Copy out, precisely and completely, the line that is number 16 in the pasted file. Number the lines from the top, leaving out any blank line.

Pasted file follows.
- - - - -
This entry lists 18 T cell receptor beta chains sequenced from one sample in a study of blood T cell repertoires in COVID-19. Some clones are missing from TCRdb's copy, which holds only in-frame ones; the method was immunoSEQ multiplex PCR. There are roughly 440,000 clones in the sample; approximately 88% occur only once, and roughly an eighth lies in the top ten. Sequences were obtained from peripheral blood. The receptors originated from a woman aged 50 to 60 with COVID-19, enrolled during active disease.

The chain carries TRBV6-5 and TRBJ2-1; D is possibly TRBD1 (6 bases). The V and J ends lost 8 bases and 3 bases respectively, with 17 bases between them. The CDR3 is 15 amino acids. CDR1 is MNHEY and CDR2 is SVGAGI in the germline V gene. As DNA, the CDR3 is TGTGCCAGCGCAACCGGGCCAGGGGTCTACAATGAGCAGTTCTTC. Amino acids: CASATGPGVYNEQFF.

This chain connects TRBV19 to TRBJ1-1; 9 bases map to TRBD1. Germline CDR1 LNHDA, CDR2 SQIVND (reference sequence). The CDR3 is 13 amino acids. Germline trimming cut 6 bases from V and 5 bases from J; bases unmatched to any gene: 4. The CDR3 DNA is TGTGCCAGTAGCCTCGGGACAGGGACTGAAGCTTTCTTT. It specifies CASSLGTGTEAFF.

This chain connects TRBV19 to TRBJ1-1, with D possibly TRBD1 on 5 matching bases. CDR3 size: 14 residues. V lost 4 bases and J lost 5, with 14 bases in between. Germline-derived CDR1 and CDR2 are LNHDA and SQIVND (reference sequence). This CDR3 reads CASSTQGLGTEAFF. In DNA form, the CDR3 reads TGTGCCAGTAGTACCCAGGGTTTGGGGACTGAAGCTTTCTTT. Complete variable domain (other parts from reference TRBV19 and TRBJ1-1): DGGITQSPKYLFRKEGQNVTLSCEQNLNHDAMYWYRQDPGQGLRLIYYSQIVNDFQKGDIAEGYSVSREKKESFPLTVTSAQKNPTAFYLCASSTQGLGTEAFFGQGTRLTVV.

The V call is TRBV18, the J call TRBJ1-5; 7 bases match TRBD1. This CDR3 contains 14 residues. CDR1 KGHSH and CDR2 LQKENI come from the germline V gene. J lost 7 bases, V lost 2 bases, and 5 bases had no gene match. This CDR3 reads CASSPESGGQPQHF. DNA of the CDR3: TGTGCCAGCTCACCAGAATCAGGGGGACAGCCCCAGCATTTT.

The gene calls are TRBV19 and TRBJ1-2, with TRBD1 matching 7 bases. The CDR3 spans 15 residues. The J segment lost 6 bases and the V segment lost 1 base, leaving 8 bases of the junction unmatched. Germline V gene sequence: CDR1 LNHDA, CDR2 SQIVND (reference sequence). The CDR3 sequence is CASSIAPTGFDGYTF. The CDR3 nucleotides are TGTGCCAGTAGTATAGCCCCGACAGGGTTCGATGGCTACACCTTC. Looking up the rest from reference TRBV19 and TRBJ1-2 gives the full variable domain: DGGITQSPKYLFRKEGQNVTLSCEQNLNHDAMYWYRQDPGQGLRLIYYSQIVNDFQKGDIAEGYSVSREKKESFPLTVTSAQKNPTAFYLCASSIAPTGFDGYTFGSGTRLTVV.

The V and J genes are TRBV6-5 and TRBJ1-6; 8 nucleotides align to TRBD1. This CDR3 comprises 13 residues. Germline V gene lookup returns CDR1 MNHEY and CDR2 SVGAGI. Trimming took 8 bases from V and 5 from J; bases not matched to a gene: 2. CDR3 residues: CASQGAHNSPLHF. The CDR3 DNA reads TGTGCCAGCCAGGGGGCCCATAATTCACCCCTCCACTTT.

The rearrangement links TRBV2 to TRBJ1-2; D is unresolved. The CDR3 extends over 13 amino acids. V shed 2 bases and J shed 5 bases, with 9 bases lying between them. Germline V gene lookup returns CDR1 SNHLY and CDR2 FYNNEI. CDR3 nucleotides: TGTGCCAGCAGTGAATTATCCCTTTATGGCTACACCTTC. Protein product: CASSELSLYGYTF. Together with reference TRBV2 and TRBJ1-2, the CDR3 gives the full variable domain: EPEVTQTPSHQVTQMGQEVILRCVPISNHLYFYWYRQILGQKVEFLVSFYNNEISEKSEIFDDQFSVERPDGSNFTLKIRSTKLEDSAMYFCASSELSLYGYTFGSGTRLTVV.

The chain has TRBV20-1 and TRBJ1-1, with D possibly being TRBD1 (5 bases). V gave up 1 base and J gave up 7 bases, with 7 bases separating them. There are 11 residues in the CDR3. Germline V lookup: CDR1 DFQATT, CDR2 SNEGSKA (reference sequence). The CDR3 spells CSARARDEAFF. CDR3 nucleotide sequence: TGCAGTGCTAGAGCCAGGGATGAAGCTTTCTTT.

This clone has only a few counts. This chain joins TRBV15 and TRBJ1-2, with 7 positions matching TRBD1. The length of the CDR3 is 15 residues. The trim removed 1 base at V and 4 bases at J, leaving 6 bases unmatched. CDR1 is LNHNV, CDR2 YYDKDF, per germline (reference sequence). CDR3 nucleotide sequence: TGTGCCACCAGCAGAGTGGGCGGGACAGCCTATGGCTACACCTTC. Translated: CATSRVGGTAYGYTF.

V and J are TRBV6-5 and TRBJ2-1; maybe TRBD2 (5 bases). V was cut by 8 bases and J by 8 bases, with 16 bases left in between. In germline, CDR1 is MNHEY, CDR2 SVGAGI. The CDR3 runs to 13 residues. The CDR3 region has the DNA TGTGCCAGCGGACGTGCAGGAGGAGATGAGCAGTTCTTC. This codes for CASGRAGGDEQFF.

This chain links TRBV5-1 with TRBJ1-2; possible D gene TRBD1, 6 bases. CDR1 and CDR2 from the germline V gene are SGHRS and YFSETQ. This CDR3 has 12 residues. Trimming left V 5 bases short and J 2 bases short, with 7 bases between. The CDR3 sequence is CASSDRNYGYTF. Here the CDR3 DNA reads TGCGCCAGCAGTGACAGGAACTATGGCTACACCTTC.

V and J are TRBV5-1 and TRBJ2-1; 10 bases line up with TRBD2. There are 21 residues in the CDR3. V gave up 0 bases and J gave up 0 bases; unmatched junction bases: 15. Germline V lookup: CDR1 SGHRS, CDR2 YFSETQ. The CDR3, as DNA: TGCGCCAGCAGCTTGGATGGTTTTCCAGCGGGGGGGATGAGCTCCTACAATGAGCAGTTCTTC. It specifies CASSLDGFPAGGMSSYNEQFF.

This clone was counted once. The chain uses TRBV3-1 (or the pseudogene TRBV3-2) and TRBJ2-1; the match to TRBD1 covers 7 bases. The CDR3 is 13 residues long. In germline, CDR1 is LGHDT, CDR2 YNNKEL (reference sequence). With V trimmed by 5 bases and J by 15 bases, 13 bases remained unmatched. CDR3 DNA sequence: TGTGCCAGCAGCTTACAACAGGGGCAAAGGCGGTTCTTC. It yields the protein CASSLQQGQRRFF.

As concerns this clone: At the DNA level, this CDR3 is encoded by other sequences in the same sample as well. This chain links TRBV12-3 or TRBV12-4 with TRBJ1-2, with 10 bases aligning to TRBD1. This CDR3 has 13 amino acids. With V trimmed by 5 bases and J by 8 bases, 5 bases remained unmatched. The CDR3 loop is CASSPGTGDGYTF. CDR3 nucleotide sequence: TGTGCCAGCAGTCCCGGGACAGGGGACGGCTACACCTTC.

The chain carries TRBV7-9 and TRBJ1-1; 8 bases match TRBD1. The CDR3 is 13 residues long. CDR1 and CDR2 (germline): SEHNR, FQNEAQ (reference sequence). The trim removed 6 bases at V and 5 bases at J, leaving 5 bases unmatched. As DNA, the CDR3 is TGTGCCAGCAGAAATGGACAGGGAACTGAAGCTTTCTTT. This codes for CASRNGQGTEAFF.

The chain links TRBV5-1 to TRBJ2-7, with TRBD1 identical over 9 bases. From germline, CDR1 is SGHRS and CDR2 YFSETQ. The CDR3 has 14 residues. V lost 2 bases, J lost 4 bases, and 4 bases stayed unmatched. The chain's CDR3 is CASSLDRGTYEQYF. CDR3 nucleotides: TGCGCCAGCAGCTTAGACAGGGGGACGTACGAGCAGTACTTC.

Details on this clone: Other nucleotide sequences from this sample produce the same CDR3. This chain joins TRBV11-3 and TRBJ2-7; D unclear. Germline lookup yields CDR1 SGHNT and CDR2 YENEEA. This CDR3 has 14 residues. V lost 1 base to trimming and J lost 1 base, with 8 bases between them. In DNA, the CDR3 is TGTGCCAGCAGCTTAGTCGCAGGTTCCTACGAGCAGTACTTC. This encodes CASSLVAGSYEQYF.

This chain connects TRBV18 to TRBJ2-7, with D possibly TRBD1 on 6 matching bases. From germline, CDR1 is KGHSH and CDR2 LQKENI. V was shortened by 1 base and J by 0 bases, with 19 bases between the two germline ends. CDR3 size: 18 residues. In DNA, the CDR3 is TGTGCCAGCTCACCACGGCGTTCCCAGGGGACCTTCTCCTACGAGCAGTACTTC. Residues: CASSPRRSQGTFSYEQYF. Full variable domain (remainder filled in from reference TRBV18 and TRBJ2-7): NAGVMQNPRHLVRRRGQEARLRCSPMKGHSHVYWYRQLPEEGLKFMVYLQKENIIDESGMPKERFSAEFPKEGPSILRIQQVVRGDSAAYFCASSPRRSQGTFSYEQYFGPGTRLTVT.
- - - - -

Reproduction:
The chain carries TRBV7-9 and TRBJ1-1; 8 bases match TRBD1. The CDR3 is 13 residues long. CDR1 and CDR2 (germline): SEHNR, FQNEAQ (reference sequence). The trim removed 6 bases at V and 5 bases at J, leaving 5 bases unmatched. As DNA, the CDR3 is TGTGCCAGCAGAAATGGACAGGGAACTGAAGCTTTCTTT. This codes for CASRNGQGTEAFF.